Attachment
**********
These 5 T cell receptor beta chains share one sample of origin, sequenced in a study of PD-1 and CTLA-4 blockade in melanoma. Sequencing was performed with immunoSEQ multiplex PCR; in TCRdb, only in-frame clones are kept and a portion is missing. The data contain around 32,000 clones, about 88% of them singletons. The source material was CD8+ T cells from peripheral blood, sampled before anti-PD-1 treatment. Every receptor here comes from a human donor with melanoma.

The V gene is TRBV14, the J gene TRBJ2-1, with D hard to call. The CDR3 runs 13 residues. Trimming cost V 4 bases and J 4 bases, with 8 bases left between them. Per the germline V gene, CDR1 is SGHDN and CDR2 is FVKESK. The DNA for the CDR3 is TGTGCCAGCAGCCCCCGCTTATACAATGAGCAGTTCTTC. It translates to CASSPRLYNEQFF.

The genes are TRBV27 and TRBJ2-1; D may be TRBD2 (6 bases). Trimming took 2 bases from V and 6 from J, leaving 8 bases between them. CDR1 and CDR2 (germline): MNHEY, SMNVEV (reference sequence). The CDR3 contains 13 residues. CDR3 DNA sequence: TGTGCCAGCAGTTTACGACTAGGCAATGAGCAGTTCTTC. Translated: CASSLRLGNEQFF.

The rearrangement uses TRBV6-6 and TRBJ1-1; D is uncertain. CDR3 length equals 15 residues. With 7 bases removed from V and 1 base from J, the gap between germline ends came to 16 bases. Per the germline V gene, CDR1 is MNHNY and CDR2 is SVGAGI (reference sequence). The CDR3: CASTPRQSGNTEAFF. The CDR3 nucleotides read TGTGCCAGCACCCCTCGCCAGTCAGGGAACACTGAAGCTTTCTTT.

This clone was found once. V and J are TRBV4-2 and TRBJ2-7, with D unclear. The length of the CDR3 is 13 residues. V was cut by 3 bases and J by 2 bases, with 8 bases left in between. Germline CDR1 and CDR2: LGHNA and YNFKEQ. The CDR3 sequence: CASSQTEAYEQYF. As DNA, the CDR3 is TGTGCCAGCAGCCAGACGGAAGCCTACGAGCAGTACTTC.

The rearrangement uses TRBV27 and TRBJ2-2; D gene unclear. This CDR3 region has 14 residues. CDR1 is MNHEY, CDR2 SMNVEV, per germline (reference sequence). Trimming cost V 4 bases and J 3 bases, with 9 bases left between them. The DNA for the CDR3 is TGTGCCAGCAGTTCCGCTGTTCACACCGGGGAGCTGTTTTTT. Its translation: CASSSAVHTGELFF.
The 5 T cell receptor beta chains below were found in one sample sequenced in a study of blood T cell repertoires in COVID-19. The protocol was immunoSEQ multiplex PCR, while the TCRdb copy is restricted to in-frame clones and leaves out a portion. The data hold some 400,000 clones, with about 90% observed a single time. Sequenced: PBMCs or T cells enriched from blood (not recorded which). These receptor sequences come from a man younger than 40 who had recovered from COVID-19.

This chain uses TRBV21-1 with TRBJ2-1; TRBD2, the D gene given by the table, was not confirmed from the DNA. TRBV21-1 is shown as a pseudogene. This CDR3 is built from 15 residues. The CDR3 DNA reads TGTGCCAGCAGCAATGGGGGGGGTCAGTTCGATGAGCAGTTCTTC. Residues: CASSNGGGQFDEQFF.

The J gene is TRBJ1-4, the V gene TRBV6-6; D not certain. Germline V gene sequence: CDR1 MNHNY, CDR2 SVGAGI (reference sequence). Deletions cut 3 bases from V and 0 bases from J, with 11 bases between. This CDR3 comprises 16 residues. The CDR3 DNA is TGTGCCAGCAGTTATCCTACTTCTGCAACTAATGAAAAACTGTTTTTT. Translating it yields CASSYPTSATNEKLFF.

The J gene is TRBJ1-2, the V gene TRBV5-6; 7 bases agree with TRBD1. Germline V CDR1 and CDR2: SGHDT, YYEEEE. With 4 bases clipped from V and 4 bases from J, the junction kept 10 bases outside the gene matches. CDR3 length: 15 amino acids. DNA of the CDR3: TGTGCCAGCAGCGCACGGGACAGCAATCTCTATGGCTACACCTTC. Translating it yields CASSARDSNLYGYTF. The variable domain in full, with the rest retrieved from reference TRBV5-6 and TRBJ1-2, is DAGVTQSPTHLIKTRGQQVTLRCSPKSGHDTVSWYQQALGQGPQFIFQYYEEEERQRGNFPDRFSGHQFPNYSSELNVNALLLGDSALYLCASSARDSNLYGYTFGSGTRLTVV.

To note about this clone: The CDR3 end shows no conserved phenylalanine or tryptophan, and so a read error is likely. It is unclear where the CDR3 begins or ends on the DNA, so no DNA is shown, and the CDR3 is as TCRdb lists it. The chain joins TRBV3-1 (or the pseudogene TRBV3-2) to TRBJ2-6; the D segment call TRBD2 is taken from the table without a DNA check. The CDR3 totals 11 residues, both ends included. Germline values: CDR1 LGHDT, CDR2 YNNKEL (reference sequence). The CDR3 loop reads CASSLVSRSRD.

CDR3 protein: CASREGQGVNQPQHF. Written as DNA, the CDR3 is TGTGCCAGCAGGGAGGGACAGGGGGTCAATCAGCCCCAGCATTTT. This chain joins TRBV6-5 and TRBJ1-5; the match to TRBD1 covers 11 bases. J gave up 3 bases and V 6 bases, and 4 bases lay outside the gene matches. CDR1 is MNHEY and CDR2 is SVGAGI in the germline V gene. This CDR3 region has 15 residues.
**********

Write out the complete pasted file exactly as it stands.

These 5 T cell receptor beta chains share one sample of origin, sequenced in a study of PD-1 and CTLA-4 blockade in melanoma. Sequencing was performed with immunoSEQ multiplex PCR; in TCRdb, only in-frame clones are kept and a portion is missing. The data contain around 32,000 clones, about 88% of them singletons. The source material was CD8+ T cells from peripheral blood, sampled before anti-PD-1 treatment. Every receptor here comes from a human donor with melanoma.

The V gene is TRBV14, the J gene TRBJ2-1, with D hard to call. The CDR3 runs 13 residues. Trimming cost V 4 bases and J 4 bases, with 8 bases left between them. Per the germline V gene, CDR1 is SGHDN and CDR2 is FVKESK. The DNA for the CDR3 is TGTGCCAGCAGCCCCCGCTTATACAATGAGCAGTTCTTC. It translates to CASSPRLYNEQFF.

The genes are TRBV27 and TRBJ2-1; D may be TRBD2 (6 bases). Trimming took 2 bases from V and 6 from J, leaving 8 bases between them. CDR1 and CDR2 (germline): MNHEY, SMNVEV (reference sequence). The CDR3 contains 13 residues. CDR3 DNA sequence: TGTGCCAGCAGTTTACGACTAGGCAATGAGCAGTTCTTC. Translated: CASSLRLGNEQFF.

The rearrangement uses TRBV6-6 and TRBJ1-1; D is uncertain. CDR3 length equals 15 residues. With 7 bases removed from V and 1 base from J, the gap between germline ends came to 16 bases. Per the germline V gene, CDR1 is MNHNY and CDR2 is SVGAGI (reference sequence). The CDR3: CASTPRQSGNTEAFF. The CDR3 nucleotides read TGTGCCAGCACCCCTCGCCAGTCAGGGAACACTGAAGCTTTCTTT.

This clone was found once. V and J are TRBV4-2 and TRBJ2-7, with D unclear. The length of the CDR3 is 13 residues. V was cut by 3 bases and J by 2 bases, with 8 bases left in between. Germline CDR1 and CDR2: LGHNA and YNFKEQ. The CDR3 sequence: CASSQTEAYEQYF. As DNA, the CDR3 is TGTGCCAGCAGCCAGACGGAAGCCTACGAGCAGTACTTC.

The rearrangement uses TRBV27 and TRBJ2-2; D gene unclear. This CDR3 region has 14 residues. CDR1 is MNHEY, CDR2 SMNVEV, per germline (reference sequence). Trimming cost V 4 bases and J 3 bases, with 9 bases left between them. The DNA for the CDR3 is TGTGCCAGCAGTTCCGCTGTTCACACCGGGGAGCTGTTTTTT. Its translation: CASSSAVHTGELFF.
The 5 T cell receptor beta chains below were found in one sample sequenced in a study of blood T cell repertoires in COVID-19. The protocol was immunoSEQ multiplex PCR, while the TCRdb copy is restricted to in-frame clones and leaves out a portion. The data hold some 400,000 clones, with about 90% observed a single time. Sequenced: PBMCs or T cells enriched from blood (not recorded which). These receptor sequences come from a man younger than 40 who had recovered from COVID-19.

This chain uses TRBV21-1 with TRBJ2-1; TRBD2, the D gene given by the table, was not confirmed from the DNA. TRBV21-1 is shown as a pseudogene. This CDR3 is built from 15 residues. The CDR3 DNA reads TGTGCCAGCAGCAATGGGGGGGGTCAGTTCGATGAGCAGTTCTTC. Residues: CASSNGGGQFDEQFF.

The J gene is TRBJ1-4, the V gene TRBV6-6; D not certain. Germline V gene sequence: CDR1 MNHNY, CDR2 SVGAGI (reference sequence). Deletions cut 3 bases from V and 0 bases from J, with 11 bases between. This CDR3 comprises 16 residues. The CDR3 DNA is TGTGCCAGCAGTTATCCTACTTCTGCAACTAATGAAAAACTGTTTTTT. Translating it yields CASSYPTSATNEKLFF.

The J gene is TRBJ1-2, the V gene TRBV5-6; 7 bases agree with TRBD1. Germline V CDR1 and CDR2: SGHDT, YYEEEE. With 4 bases clipped from V and 4 bases from J, the junction kept 10 bases outside the gene matches. CDR3 length: 15 amino acids. DNA of the CDR3: TGTGCCAGCAGCGCACGGGACAGCAATCTCTATGGCTACACCTTC. Translating it yields CASSARDSNLYGYTF. The variable domain in full, with the rest retrieved from reference TRBV5-6 and TRBJ1-2, is DAGVTQSPTHLIKTRGQQVTLRCSPKSGHDTVSWYQQALGQGPQFIFQYYEEEERQRGNFPDRFSGHQFPNYSSELNVNALLLGDSALYLCASSARDSNLYGYTFGSGTRLTVV.

To note about this clone: The CDR3 end shows no conserved phenylalanine or tryptophan, and so a read error is likely. It is unclear where the CDR3 begins or ends on the DNA, so no DNA is shown, and the CDR3 is as TCRdb lists it. The chain joins TRBV3-1 (or the pseudogene TRBV3-2) to TRBJ2-6; the D segment call TRBD2 is taken from the table without a DNA check. The CDR3 totals 11 residues, both ends included. Germline values: CDR1 LGHDT, CDR2 YNNKEL (reference sequence). The CDR3 loop reads CASSLVSRSRD.

CDR3 protein: CASREGQGVNQPQHF. Written as DNA, the CDR3 is TGTGCCAGCAGGGAGGGACAGGGGGTCAATCAGCCCCAGCATTTT. This chain joins TRBV6-5 and TRBJ1-5; the match to TRBD1 covers 11 bases. J gave up 3 bases and V 6 bases, and 4 bases lay outside the gene matches. CDR1 is MNHEY and CDR2 is SVGAGI in the germline V gene. This CDR3 region has 15 residues.